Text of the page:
Well, Iím not - I wouldnít say Iím anywhere near an expert, at all, in sort of the social psychology of Ďsellingí. It is clear that commercials work because people buy goods based upon what they read about. I think that the work that Cameron and others was doing is more akin to torture than it is to - and brainwashing, I think, is torture - than it is to this sort of broad movement of selling goods and materials. There was a paper that was written by Farber, Harlowe and West very interesting in the early 1950s and basically it was a paper that described what it was that the Communists did in their brainwashing techniques and it depended on three different variables: debility, dependency and dread. If you put someone in a position of being disabled by not feeding them, or not allowing them to sleep, or overwhelming them with sound, if you put them in periods of darkness, if you make them dependent on you as the jailer, or the interrogator so that they, if they, if they want to go to the bathroom they have to get your permission to do that. And if you do this in a way where they canít predict from one minute to another what is going to happen next, so theyíre always dreading. Thereís no consistency to whatís going to happen, anybody can be can be put in a position of being open to brainwashing, that was sort of a seminal paper. And itís very interesting that a couple of years ago I was asked to look at some of the material from the School of the Americas, and some of the interrogation materials that they had in the manuals, and what I found in there was that it echoed exactly, word for word, what the Farber, Harlowe & West article said, and this is, you know, forty years later. So the striking thing is that much of this material has permeated torture techniques, interrogation techniques around the world up to the present day.

Thatís amazing because, really, what you talk about there, it really applies to some of the assertions made by the Project Monarch people, where thereís food deprivation, sleep deprivation, and theyíre made highly suggestible. Remind me what Project Monarch - Project Monarch was is a mind control research project that emanates from MK-Ultra, but is based around aspects of Himmlerís research in Nazi Germany. What Himmler actually discovered was that children who had been exposed to major forms of trauma - sexual trauma before the age of 5, like pedophilia, or ritual trauma, like in satanic cults, these children were - a.) they had higher abilities because their survival mechanisms were enhanced, so they could see better, they were stronger. And these, in some histories, were considered to be the Ďmaster raceí that Hitler was actually looking for because they were, these people were from the north where they had very inbred families. And b) that these children were perfect candidates for compartmentalization due to the mindís defense to the trauma they were enduring. And so anyway, this emanates to modern day when the US Government, in a very covert project, came to look for children of pedophiles to see if they could find the same aspects--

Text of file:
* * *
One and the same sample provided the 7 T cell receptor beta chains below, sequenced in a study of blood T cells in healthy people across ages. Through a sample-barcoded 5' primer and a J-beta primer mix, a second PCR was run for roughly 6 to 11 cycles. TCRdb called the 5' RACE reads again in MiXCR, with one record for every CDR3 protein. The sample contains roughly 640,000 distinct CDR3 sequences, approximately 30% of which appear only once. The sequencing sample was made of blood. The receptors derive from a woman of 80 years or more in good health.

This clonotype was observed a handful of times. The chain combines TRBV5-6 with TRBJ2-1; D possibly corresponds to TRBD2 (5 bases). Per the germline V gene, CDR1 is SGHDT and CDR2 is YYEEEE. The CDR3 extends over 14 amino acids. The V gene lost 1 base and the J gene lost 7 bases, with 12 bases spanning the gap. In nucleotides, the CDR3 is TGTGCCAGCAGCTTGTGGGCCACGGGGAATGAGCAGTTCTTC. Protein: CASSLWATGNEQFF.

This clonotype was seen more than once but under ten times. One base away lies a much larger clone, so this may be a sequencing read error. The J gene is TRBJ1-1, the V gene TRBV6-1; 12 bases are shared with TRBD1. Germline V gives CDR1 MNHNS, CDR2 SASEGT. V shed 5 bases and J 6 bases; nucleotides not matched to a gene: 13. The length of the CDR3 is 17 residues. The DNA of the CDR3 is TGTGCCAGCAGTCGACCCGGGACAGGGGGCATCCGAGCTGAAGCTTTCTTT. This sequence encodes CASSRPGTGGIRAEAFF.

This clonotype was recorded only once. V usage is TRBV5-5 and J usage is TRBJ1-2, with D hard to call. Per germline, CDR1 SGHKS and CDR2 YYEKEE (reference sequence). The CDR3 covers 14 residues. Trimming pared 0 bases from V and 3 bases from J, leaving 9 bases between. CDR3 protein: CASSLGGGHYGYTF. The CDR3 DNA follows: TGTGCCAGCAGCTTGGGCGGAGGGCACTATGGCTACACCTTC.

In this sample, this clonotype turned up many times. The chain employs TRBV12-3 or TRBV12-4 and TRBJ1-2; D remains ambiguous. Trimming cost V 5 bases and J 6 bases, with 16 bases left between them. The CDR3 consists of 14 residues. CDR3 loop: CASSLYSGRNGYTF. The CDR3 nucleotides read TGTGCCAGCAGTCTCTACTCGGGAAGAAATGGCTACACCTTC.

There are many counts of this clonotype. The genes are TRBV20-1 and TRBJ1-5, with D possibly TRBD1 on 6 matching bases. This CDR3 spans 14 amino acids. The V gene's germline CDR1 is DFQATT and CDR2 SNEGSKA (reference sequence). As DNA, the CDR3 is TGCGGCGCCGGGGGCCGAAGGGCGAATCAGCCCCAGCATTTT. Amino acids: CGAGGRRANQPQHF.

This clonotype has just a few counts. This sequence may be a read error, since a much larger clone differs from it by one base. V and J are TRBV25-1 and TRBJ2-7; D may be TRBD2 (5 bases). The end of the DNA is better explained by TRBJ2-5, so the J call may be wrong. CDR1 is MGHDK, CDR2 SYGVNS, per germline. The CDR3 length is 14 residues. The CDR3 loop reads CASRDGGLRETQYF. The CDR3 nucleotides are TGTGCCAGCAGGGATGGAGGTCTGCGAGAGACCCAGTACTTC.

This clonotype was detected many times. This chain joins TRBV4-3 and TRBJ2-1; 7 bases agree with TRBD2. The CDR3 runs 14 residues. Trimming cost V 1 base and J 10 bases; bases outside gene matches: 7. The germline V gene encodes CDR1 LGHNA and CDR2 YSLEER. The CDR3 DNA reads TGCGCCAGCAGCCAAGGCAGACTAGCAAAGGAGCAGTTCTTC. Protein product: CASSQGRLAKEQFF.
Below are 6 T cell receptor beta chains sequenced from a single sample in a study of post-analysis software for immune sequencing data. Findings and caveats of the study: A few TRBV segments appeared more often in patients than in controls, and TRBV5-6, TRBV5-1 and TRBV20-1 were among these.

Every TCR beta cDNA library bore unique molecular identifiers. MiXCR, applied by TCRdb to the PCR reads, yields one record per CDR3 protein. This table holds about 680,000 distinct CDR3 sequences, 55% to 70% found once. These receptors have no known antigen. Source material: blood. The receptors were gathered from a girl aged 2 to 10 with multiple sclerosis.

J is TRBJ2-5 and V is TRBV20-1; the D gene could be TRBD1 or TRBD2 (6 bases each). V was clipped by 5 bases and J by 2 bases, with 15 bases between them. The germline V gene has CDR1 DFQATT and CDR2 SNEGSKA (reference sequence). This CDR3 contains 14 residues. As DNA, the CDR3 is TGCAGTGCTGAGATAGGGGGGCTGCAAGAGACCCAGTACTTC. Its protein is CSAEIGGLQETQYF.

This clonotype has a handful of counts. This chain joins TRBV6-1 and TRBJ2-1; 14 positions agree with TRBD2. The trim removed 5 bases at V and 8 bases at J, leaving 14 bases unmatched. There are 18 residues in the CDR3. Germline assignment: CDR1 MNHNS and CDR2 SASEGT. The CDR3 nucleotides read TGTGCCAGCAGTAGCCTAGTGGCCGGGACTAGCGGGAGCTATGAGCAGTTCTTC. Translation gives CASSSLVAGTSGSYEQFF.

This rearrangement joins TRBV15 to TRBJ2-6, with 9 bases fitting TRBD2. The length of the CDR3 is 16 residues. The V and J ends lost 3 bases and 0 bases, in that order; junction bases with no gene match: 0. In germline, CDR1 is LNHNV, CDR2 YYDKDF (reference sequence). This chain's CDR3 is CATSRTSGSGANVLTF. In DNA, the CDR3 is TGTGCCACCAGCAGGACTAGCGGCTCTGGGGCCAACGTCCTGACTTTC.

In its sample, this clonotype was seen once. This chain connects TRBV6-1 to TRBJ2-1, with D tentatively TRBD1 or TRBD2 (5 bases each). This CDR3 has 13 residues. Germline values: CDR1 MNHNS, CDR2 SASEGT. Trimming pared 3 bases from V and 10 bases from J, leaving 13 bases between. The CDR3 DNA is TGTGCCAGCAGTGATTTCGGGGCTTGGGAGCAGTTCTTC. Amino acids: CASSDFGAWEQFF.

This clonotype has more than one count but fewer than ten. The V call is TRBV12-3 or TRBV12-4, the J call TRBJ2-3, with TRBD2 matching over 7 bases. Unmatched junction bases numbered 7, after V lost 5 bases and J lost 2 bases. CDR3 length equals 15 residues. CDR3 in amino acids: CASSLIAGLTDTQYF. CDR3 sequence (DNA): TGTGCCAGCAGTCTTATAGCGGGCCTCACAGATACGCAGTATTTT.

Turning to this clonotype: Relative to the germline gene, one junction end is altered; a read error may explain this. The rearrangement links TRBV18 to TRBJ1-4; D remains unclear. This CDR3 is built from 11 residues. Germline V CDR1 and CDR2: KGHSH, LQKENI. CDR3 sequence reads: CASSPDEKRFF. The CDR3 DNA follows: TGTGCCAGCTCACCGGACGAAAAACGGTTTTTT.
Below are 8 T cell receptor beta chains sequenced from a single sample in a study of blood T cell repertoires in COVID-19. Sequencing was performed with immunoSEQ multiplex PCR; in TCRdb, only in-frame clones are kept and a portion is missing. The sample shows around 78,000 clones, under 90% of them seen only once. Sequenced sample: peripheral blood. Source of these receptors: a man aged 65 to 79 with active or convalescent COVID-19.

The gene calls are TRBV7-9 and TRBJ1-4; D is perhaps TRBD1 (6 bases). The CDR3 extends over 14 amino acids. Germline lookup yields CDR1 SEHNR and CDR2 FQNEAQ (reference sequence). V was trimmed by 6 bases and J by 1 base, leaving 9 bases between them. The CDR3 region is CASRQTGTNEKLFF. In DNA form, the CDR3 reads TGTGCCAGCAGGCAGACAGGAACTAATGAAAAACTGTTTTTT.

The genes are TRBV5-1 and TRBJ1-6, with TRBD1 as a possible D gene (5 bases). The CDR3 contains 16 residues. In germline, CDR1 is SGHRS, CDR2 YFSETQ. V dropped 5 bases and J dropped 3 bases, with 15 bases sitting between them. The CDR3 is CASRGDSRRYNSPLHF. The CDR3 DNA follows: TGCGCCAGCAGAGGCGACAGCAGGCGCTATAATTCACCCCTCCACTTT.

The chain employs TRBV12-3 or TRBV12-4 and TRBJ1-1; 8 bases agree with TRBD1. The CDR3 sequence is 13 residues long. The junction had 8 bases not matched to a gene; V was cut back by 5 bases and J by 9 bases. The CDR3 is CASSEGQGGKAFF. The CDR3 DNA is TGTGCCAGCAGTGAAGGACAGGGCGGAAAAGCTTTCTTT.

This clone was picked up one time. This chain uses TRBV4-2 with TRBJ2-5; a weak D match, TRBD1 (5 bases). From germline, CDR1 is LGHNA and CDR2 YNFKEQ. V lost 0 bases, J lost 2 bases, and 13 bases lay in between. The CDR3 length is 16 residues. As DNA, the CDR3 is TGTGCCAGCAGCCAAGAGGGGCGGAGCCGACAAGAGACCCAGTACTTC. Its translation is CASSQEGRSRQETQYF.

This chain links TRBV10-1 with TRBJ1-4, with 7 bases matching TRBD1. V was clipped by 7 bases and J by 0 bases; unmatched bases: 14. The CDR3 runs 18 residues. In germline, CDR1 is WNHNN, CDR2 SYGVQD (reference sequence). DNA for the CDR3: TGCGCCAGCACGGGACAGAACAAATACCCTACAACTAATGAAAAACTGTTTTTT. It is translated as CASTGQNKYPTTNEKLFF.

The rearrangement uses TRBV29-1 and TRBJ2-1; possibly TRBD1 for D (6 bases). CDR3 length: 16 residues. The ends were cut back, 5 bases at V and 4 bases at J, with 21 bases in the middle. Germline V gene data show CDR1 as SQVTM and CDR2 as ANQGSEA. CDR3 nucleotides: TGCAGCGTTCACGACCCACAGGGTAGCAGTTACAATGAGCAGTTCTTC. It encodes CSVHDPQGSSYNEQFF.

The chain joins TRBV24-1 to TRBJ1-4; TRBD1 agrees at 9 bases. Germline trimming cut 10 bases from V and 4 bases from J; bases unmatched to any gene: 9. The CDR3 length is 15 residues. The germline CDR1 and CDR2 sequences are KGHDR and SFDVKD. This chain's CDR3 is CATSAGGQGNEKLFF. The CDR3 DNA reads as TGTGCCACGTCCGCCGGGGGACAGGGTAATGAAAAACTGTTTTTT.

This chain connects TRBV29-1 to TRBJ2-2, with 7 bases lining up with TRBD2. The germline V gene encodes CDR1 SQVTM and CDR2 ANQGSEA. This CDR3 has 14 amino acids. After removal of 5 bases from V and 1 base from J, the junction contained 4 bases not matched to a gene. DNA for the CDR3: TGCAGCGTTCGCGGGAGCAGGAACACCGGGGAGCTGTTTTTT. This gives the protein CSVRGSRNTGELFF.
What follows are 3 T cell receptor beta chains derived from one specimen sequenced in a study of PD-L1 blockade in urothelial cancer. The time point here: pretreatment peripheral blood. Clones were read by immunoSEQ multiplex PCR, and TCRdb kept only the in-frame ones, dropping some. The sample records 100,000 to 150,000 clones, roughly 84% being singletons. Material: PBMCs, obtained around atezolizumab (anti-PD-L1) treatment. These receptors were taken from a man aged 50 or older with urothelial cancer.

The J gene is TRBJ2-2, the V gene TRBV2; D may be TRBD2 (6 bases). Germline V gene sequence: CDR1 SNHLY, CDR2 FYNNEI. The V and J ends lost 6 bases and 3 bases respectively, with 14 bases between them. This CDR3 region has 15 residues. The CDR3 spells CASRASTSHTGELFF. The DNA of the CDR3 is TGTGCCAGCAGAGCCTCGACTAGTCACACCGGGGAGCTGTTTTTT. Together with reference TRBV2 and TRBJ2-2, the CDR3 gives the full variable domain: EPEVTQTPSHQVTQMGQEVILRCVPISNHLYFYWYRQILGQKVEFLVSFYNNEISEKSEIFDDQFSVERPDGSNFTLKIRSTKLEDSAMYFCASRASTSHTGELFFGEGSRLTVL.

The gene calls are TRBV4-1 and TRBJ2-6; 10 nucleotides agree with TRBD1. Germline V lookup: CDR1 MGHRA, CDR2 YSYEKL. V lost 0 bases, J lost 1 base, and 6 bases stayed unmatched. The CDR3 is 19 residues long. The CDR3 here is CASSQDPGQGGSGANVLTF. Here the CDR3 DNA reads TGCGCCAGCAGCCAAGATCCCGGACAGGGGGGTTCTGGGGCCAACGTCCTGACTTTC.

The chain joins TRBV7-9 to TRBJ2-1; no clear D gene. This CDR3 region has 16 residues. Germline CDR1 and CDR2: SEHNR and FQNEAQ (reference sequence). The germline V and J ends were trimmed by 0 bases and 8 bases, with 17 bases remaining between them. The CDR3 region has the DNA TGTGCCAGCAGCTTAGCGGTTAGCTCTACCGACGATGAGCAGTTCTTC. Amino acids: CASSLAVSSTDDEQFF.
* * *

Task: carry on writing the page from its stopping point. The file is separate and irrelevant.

I remember that.

And this one woman, Cathy OíBrien, was, in fact, Ďrecruitedí out of a family run child porn ring. Yeah, now, has anybody ever -I remember hearing about this - has anybody ever actually found documents that document something called "Project Monarch." I donít think there are any specific documents with a Monarch letterhead on them. Because it was a covert, illegal operation but we have, weíve got an incredible history of her, particularly with her and Gerald Ford, her with Reagan. She was involved in Monarch was developed for the covert ops aspect of the CIA. In other words, people who were involved in, letís say drug smuggling and prostitution who they wanted to be kept in check. Control of these individuals could be maintained through trauma-based mind control and compartmentalization of the mind. Thatís why they talk about satanic cults being actually used as networks for drug smuggling because the ritual-based thereís a ritualistic, trauma-based control in it. Now, it gets into this whole thing that echoes much of what you have said about the use of sound and those elements of the Farber, Harlowe paper. I have hung out with them and while it seems hard to believe at first, they have pretty a pretty strong case. That they were actually using harmonic equipment from NASA on Cathy and her daughter. And at one point during her trial to get custody of her daughter they invoked the National Security Act because of the nature of what they were talking about. But, I mean, what youíre talking about is--thatís a whole other story. What we are trying to discover is the historical foundation of mind control research in the intelligence community. What Iím going to ask you next is from the standpoint of your knowledge about the study of people for mind science applications and then your current work in the study of human rights around the world, is there a point when peopleís human rights are breached by being studied as a species? Because itís one thing when you jail someone, and itís another when actually start to poke around with subliminal advertising and putting messages in media. How do you look at that?